( Disponible en anglais seulement )
The Act to enact the Fighting Against Forced Labour and Child Labour in Supply Chains Act and to amend the Customs Tariff (Canada’s Modern Slavery Act or the “CMSA”) is set to come into force on January 1, 2024. The CMSA’s purpose is to reduce the use of forced labour and child labour by increasing transparency in supply chains. It seeks to implement into Canadian law several international conventions that define and prohibit forms of forced labour and child labour.
Forced labour and child labour
Labour is deemed to be forced when it could reasonably be expected to cause the targeted person to believe their safety would be threatened or they would be penalized if they failed to provide the labour.
Child labour covers labour by persons under the age of 18 that is contrary to Canadian laws, that is provided under circumstances which are mentally, physically, socially or morally dangerous to them or that interferes with their schooling.
Who needs to report?
A non-governmental reporting entity is a corporation, trust, partnership or unincorporated organization that:
- Is listed on a stock exchange in Canada; or
- Has a place of business in Canada, does business in Canada or has assets in Canada and, based on its consolidated financial statements, meets at least two (2) of the thresholds for at least one of its two most recent financial years:
- Have at least CAD20 million in assets;
- Have generated at least CAD40 million in revenue; or
- Employ an average of at least 250 employees.
Moreover, to be subject to the annual reporting obligations, the non-governmental reporting entity must be engaged in one of the following activities :
- Produce, sell or distribute goods in Canada or elsewhere;
- Import into Canada goods produced outside Canada; or
- Control an entity that is engaged in 1) or 2).
The word « goods » is not defined in the CMSA. Intangible products, such as software, could be considered goods if a broad interpretation of the term is used.
Foreign jurisdictions to the rescue?
The United Kingdom and Australia have adopted similar legislation which heavily inspired the adoption of the CMSA. It is appropriate to look at these foreign jurisdictions in order to determine if an entity’s affiliate is already required to comply and report with a comparable legislation.
When do you report?
The entity must prepare an annual report on or before May 31 of each year to the Minister of Public Safety and Emergency Preparedness. The first annual report under the CMSA is due on or before May 31, 2024.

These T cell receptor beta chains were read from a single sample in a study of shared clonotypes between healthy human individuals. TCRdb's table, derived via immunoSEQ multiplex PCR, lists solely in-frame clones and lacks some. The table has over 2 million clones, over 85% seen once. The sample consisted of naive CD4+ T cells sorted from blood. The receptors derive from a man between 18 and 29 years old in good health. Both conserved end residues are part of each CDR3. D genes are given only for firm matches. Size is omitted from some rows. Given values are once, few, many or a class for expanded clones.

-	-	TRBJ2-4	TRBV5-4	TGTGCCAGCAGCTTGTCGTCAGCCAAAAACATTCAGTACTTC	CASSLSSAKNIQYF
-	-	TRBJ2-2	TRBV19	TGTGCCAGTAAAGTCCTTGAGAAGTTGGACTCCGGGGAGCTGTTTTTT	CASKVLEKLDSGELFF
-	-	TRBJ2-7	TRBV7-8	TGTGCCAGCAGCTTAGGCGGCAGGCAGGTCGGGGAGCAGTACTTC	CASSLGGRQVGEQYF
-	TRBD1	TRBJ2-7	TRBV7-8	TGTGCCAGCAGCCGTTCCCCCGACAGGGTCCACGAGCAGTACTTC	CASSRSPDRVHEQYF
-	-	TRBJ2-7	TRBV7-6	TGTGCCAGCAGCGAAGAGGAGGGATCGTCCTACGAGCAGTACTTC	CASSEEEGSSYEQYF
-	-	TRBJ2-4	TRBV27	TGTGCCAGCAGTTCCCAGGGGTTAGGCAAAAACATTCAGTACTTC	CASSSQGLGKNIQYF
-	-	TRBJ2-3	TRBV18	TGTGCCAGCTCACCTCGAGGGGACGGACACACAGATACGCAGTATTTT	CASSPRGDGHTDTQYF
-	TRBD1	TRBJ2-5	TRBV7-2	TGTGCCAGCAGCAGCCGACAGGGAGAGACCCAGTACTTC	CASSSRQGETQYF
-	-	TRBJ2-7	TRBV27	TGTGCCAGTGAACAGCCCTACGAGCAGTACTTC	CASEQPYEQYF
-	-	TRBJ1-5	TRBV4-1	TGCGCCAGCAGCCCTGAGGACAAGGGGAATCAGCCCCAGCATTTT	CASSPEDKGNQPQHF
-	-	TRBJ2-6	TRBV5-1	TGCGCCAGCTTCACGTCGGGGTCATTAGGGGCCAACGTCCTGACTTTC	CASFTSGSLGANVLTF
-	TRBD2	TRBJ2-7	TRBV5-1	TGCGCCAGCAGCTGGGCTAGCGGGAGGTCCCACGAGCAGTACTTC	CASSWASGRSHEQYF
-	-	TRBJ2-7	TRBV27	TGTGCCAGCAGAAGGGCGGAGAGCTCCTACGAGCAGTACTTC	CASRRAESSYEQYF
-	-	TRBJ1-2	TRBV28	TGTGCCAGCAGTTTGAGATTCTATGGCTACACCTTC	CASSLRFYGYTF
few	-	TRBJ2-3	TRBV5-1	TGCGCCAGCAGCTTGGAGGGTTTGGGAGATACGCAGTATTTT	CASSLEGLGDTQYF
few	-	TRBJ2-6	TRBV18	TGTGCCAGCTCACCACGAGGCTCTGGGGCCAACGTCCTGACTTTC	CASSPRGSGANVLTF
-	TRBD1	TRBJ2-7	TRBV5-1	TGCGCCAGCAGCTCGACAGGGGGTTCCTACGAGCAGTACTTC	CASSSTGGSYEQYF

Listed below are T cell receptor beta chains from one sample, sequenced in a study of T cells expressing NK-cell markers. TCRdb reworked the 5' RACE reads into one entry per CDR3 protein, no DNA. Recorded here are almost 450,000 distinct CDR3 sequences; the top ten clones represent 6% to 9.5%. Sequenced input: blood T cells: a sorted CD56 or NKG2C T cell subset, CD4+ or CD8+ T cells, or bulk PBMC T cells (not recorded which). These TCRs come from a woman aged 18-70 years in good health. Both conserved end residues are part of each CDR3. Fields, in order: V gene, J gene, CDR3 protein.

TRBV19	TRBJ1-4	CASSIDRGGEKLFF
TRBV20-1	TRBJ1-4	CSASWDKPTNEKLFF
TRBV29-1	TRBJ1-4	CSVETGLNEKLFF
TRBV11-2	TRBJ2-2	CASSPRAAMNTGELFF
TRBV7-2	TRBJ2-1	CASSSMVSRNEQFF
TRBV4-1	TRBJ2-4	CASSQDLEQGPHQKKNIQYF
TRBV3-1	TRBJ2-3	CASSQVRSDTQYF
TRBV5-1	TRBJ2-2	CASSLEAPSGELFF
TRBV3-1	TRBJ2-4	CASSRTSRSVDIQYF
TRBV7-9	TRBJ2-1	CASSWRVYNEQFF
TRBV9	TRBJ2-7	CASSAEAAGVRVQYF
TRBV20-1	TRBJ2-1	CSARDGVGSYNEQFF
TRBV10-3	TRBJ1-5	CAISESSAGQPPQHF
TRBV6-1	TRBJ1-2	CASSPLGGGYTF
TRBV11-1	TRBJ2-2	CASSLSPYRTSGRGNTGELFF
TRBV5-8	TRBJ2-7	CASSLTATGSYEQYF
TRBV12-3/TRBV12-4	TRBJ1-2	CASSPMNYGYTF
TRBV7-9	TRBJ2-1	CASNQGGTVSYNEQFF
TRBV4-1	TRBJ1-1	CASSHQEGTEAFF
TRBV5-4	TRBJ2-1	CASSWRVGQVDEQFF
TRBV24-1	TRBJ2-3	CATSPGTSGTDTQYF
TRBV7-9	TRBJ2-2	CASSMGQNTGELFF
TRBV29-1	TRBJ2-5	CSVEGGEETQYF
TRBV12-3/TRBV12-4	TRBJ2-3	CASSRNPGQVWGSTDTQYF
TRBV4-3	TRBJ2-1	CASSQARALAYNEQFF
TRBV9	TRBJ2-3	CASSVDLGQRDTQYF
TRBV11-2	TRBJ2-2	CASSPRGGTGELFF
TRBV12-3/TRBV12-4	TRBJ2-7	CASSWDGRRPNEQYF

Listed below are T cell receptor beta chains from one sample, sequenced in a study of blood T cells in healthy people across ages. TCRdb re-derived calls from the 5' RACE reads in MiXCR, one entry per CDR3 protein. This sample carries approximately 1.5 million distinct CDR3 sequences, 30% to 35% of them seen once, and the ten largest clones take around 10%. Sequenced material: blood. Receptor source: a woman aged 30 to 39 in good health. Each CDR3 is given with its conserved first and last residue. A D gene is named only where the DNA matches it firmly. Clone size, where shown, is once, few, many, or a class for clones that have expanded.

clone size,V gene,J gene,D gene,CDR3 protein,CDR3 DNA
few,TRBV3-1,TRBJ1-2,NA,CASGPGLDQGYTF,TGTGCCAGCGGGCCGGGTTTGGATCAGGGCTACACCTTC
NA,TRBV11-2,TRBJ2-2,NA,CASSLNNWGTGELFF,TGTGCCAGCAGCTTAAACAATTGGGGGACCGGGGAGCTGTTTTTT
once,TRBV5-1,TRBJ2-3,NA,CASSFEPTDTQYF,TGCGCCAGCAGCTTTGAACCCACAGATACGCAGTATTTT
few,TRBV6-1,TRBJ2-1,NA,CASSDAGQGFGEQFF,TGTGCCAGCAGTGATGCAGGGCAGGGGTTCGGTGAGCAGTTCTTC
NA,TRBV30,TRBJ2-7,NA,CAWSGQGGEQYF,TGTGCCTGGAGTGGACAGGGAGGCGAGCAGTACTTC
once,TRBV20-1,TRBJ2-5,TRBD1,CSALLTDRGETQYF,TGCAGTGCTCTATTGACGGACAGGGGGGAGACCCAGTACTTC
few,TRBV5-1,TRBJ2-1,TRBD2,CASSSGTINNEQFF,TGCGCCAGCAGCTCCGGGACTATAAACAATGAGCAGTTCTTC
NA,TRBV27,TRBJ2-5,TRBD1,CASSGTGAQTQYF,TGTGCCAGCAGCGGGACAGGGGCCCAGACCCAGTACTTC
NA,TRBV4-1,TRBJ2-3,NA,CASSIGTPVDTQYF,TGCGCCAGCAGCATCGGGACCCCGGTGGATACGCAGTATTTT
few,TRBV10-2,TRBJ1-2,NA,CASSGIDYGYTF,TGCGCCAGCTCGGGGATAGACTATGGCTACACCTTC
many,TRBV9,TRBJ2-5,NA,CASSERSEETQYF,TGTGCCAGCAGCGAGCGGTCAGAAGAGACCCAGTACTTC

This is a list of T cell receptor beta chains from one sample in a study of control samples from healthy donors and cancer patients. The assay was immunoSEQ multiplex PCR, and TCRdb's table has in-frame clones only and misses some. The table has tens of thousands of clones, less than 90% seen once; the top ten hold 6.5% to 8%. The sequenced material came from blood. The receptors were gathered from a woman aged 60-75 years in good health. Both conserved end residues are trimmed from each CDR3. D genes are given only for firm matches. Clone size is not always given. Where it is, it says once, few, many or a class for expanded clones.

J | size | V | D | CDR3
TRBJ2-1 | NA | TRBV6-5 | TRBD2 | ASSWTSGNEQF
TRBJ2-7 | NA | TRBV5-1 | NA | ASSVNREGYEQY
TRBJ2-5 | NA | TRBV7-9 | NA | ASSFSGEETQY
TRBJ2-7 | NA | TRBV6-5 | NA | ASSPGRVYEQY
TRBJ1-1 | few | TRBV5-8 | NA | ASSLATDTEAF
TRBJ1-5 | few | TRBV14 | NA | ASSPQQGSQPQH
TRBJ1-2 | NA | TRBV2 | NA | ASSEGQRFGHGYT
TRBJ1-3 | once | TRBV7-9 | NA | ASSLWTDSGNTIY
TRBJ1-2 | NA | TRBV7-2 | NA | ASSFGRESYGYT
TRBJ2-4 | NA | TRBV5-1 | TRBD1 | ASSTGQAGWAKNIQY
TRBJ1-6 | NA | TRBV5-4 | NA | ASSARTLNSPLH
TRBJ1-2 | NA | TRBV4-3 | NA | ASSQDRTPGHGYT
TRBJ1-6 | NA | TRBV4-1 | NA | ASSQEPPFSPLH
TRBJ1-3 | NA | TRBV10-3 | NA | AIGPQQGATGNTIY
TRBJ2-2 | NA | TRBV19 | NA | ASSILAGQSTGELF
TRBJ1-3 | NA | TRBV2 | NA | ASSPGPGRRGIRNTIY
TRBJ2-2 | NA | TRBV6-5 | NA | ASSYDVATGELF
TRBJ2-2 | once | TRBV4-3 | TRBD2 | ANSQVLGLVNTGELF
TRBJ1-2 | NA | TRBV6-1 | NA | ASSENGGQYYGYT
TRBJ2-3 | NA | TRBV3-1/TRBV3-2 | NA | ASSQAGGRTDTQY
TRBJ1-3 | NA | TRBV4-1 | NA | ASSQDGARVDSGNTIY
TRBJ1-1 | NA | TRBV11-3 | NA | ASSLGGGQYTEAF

How to satisfy your reporting obligation under the CMSA?
The annual report must:
- State the steps the entity has taken during its previous financial year to prevent and reduce the risk that forced or child labour is used at any step of the production of goods in Canada or elsewhere by the entity or of goods imported into Canada by the entity, and
- Include the entity’s structure, policies related to forced and child labour, parts of its supply chain at risk of forced and child labour, remedial measures taken, employee training and assessment method chosen to ensure the absence of forced and child labour.
It is possible to prepare a joint Annual Report for all the entities forming the business.
Where to report?
The annual report must be submitted to a public registry established by the Minister of Public Safety and Emergency Preparedness, published in a prominent place on the entity’s website and sent to the entity’s shareholders, along with its annual financial statements, if the entity is incorporated under the Canada Business Corporations Act.
Who must approve the report?
The annual report must be approved by the governing body of the covered entity which in the case of a corporation would be its board of directors.
In the case of a joint annual report, the report must be approved either by the governing body of each covered entity or by the governing body that controls each entity included in the joint annual report.
The approval of the annual report must be evidenced by a statement contained in the report and by the signature of one or more members of the governing body approving the report.
What steps should you be taking before filing the annual report
A covered entity should :
- Gather information regarding its supply chain to identify possible risk areas. This may include an examination of risks by geography, sector or industry, product or services and entities contained in its supply chain.
- Draft board policies and internal guidelines designed to eliminate forced labour or child labour from its supply chain.
- Establish due diligence processes to spot the occurrence of forced and child labour as these will have to be included in the annual report. If such incidents are revealed, it should enact measures to remediate them.
- Amend or adjust their existing and future supply or service provider agreements to include specific clauses which allows a covered entity to request and obtain from its suppliers and service provider the information required to perform and complete the due diligence required under the CMSA.
- Amend or adjust the representations and warranties contained in such agreements to prevent forced and child labour.
What is the sanction for a failure to comply with the CMSA?
Every entity (including any director, officer or agent or mandatary of such entity) who fails to file and publish its annual report, obstructs or fails to cooperate with an investigation or an enforcement action, or provides false or misleading information is:
- Guilty of an offence punishable on summary conviction.
- Liable to a fine of not more than $250,000.
Should you have any questions about the CMSA, please reach out to a member of Miller Thomson’s ESG and Carbon Finance Group.